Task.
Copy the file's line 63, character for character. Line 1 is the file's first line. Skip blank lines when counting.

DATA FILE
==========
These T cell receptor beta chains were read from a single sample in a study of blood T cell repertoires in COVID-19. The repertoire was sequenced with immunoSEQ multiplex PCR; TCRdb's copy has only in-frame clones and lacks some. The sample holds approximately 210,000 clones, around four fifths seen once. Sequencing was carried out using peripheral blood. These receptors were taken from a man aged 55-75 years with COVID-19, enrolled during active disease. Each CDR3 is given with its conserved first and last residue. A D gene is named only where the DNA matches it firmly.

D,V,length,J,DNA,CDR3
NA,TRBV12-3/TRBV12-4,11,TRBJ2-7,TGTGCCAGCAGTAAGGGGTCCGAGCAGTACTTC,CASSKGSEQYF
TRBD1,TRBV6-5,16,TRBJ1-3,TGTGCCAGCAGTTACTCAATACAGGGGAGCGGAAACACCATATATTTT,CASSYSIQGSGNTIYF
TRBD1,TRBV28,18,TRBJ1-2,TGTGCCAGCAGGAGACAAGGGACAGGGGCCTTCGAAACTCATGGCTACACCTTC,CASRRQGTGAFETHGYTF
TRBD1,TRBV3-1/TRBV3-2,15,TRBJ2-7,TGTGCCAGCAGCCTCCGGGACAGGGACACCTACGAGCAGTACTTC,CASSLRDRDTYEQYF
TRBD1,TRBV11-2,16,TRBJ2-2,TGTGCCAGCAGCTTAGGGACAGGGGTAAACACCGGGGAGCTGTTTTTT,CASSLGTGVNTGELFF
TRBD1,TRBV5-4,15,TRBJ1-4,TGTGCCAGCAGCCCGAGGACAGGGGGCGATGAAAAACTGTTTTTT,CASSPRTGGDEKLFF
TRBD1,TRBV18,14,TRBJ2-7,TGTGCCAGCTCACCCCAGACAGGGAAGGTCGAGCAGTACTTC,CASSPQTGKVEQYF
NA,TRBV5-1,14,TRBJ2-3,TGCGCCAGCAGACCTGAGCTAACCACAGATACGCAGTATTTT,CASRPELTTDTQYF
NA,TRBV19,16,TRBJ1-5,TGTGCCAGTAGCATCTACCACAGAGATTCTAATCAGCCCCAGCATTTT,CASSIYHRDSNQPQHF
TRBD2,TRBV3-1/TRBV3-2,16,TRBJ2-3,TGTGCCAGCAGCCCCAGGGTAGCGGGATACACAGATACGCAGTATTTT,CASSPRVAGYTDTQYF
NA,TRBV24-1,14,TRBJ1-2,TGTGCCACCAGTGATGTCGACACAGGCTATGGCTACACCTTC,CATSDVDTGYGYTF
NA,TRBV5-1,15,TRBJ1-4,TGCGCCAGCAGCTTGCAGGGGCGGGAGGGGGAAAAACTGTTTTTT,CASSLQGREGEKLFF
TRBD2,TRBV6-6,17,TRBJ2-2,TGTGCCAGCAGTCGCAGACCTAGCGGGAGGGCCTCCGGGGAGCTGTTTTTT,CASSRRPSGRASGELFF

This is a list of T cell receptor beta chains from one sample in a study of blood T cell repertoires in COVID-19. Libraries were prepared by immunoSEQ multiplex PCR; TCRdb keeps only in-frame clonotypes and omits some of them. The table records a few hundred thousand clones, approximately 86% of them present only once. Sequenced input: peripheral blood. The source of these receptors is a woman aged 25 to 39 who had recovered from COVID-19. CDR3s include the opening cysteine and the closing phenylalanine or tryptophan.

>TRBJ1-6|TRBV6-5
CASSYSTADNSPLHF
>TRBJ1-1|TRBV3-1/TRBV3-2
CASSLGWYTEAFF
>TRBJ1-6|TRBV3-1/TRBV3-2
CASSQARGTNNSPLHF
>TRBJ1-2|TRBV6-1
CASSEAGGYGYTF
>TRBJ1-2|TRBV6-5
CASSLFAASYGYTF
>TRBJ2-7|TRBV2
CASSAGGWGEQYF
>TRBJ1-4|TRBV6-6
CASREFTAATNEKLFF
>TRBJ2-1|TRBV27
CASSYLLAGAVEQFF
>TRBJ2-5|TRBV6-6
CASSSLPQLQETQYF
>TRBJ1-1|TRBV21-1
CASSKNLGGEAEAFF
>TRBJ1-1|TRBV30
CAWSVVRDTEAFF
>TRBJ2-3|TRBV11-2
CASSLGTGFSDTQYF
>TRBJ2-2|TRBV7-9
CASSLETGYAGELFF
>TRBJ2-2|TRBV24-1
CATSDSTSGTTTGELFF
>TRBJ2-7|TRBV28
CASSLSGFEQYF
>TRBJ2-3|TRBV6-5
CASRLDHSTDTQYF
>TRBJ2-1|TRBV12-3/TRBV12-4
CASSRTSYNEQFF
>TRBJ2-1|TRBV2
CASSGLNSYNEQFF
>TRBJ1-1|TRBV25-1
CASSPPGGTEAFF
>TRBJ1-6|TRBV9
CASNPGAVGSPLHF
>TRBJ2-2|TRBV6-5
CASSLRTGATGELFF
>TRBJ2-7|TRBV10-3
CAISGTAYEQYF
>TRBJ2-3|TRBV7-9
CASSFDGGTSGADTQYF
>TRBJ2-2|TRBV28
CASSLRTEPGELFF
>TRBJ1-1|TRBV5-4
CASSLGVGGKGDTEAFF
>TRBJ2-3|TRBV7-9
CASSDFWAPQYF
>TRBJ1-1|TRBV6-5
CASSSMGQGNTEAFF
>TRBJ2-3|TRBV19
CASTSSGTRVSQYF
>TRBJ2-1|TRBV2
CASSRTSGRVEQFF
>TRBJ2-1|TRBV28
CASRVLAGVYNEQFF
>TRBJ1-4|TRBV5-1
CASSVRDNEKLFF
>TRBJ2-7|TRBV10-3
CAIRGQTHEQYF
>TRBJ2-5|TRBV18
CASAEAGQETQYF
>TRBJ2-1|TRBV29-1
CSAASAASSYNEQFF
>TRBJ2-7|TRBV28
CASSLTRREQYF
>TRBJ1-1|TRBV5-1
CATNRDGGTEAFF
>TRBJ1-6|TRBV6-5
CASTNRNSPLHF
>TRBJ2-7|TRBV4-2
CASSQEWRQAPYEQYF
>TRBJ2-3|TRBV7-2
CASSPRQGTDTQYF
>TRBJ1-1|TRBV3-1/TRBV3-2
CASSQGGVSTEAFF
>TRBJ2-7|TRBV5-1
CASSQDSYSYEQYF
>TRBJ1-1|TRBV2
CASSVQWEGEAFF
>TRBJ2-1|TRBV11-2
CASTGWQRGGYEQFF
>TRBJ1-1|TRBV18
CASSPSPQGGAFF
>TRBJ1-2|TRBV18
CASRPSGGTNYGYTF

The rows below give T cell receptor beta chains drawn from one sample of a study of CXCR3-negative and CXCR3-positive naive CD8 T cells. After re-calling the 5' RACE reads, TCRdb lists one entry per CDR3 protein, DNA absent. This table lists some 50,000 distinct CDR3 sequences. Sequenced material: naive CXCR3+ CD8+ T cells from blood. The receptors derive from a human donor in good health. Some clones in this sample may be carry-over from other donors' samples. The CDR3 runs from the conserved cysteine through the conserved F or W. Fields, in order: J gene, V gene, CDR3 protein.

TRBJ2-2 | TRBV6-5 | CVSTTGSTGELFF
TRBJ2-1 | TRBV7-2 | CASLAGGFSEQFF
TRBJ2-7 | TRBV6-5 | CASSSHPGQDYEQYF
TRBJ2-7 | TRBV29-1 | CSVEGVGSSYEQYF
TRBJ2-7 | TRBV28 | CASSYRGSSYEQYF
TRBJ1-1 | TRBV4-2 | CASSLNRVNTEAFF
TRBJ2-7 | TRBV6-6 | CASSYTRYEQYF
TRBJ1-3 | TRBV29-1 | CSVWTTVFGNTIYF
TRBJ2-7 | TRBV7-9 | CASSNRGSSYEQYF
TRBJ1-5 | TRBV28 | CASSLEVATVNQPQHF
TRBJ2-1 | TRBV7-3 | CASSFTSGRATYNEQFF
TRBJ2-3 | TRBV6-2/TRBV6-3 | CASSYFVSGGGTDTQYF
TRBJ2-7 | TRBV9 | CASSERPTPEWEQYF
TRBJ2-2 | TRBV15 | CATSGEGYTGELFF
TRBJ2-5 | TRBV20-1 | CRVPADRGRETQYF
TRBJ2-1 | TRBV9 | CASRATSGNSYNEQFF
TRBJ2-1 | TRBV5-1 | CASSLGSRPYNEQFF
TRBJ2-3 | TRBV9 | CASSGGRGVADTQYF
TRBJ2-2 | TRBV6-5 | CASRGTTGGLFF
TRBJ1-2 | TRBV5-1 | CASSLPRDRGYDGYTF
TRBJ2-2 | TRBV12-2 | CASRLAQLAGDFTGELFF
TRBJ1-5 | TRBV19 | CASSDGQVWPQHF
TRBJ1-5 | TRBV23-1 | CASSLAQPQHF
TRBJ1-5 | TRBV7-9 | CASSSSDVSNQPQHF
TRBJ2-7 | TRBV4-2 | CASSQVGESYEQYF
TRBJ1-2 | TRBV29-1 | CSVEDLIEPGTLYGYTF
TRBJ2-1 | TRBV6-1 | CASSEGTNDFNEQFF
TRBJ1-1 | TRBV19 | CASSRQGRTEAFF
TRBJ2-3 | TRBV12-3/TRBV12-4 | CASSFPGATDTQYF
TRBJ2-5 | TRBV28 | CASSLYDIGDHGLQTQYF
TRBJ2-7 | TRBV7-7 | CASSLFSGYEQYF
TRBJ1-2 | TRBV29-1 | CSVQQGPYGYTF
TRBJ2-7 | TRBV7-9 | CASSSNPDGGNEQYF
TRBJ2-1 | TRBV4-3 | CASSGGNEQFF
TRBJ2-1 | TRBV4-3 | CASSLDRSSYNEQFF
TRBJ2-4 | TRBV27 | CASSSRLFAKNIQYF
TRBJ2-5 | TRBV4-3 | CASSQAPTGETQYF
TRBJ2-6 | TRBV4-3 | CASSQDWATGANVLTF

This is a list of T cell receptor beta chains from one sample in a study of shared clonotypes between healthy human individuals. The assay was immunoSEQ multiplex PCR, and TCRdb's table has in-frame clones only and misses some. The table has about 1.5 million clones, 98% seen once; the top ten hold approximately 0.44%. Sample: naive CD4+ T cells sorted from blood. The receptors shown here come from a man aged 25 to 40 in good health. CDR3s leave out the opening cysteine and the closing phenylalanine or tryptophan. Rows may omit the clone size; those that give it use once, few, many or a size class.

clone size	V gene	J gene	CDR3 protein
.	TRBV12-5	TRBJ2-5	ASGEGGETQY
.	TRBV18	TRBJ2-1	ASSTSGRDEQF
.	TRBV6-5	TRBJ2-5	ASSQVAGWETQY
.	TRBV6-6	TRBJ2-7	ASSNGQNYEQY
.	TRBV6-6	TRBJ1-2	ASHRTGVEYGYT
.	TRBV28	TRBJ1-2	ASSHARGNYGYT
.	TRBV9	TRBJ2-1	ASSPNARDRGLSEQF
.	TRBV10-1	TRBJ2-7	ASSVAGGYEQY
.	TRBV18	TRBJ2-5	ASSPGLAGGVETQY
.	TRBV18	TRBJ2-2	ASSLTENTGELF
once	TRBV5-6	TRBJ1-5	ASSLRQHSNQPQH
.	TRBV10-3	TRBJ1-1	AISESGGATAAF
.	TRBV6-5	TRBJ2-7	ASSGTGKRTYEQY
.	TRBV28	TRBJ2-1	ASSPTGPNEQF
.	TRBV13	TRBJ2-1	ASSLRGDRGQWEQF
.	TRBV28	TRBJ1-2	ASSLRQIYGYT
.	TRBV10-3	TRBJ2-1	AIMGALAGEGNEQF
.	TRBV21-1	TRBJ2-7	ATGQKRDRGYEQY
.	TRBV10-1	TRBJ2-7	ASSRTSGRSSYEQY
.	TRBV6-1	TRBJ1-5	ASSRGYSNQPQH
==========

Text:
>TRBJ2-2|TRBV28